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Argentine Senate approves austerity budget for IMF deal

November 15, 2018
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Under the slogan: "There is another way", unions, and political and social groups, gather to protest against the proposed 2019 budget they refer to as the budget of "hunger, misery and unemployment," in Buenos Aires, Argentina, Wednesday, Nov. 14, 2018. (AP Photo/Sebastian Pani)

BUENOS AIRES, Argentina (AP) — Argentine lawmakers approved an austerity budget for 2019 on Thursday, cutting social spending and raising debt payments to meet conditions for expanded financing from the International Monetary Fund.

The budget approved Thursday by the Senate projects a 0.5 percent slide in GDP and a 23 percent inflation rate by the end of 2019, down from an expected 44 percent this year. It was approved earlier by the lower house.

The budget aims to cut the primary deficit before debt payments to zero — down from 2.6 percent of GDP this year.

Critics say it slashes social spending by 35 percent once inflation is accounted for. The expected blow to education, culture and housing outlays prompted street protests in the capital during the debate.

It also calls for a 50 percent increase in debt service payments in peso terms.

The cuts were called for in a $6.3 billion addition to a $50 billion IMF credit line approved in June.

IMF spokesman Gerry Rice told reporters in Washington that passage of the budget law was a “very positive step” that “points to a clear commitment by the Argentine authorities and a broad spectrum of Argentina’s political forces to strength the country’s economic policies.”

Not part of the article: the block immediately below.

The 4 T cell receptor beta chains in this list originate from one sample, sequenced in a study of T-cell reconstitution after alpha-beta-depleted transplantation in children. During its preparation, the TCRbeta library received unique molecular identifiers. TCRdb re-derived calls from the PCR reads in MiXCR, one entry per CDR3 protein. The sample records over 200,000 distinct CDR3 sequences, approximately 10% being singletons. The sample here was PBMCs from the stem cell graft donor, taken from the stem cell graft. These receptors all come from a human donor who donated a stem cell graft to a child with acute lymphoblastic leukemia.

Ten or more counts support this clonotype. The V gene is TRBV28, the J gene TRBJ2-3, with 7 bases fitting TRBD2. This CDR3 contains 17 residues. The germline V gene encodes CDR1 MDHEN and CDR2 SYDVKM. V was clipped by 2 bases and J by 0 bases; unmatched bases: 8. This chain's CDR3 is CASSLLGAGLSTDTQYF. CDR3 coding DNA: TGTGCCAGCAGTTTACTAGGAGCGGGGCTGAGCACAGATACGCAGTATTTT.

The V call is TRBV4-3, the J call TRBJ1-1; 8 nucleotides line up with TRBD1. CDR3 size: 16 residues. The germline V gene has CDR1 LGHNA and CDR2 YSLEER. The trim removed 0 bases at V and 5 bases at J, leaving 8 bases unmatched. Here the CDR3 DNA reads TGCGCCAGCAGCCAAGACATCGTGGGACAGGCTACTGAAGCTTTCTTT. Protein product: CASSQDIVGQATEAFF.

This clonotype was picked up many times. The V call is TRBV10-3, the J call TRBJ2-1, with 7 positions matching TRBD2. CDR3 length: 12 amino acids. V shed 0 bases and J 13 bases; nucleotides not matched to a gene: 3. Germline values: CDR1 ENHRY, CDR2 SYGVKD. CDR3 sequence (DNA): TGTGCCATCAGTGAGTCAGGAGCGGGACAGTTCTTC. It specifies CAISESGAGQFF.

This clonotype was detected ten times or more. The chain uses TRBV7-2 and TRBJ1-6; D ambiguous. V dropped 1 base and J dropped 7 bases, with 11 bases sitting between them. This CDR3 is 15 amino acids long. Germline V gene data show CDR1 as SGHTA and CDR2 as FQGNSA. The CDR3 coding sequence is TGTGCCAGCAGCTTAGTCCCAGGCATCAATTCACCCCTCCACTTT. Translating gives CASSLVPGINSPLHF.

Rice also said that IMF chief Christine Lagarde is likely to meet Argentine President Mauricio Macri during the Nov.30-Dec.1 Group of 20 summit of world leaders that will take place in Buenos Aires.

Senators allied with former leftist President Cristina Fernandez voted against the measure, but it still passed, 45-24.

“What we are going to do with this budget is deepen the suffering of Argentine society, and it will be a useless sacrifice,” Fernandez, now a senator, said. “We all know that the recession is going to deepen.”

Pro-government Sen. Luis Naidenoff called it an “emergency budget” forced by economic problems that include a slumping GDP, high inflation and rising unemployment.

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Associated Press writer Luis Alonso contributed from Washington.

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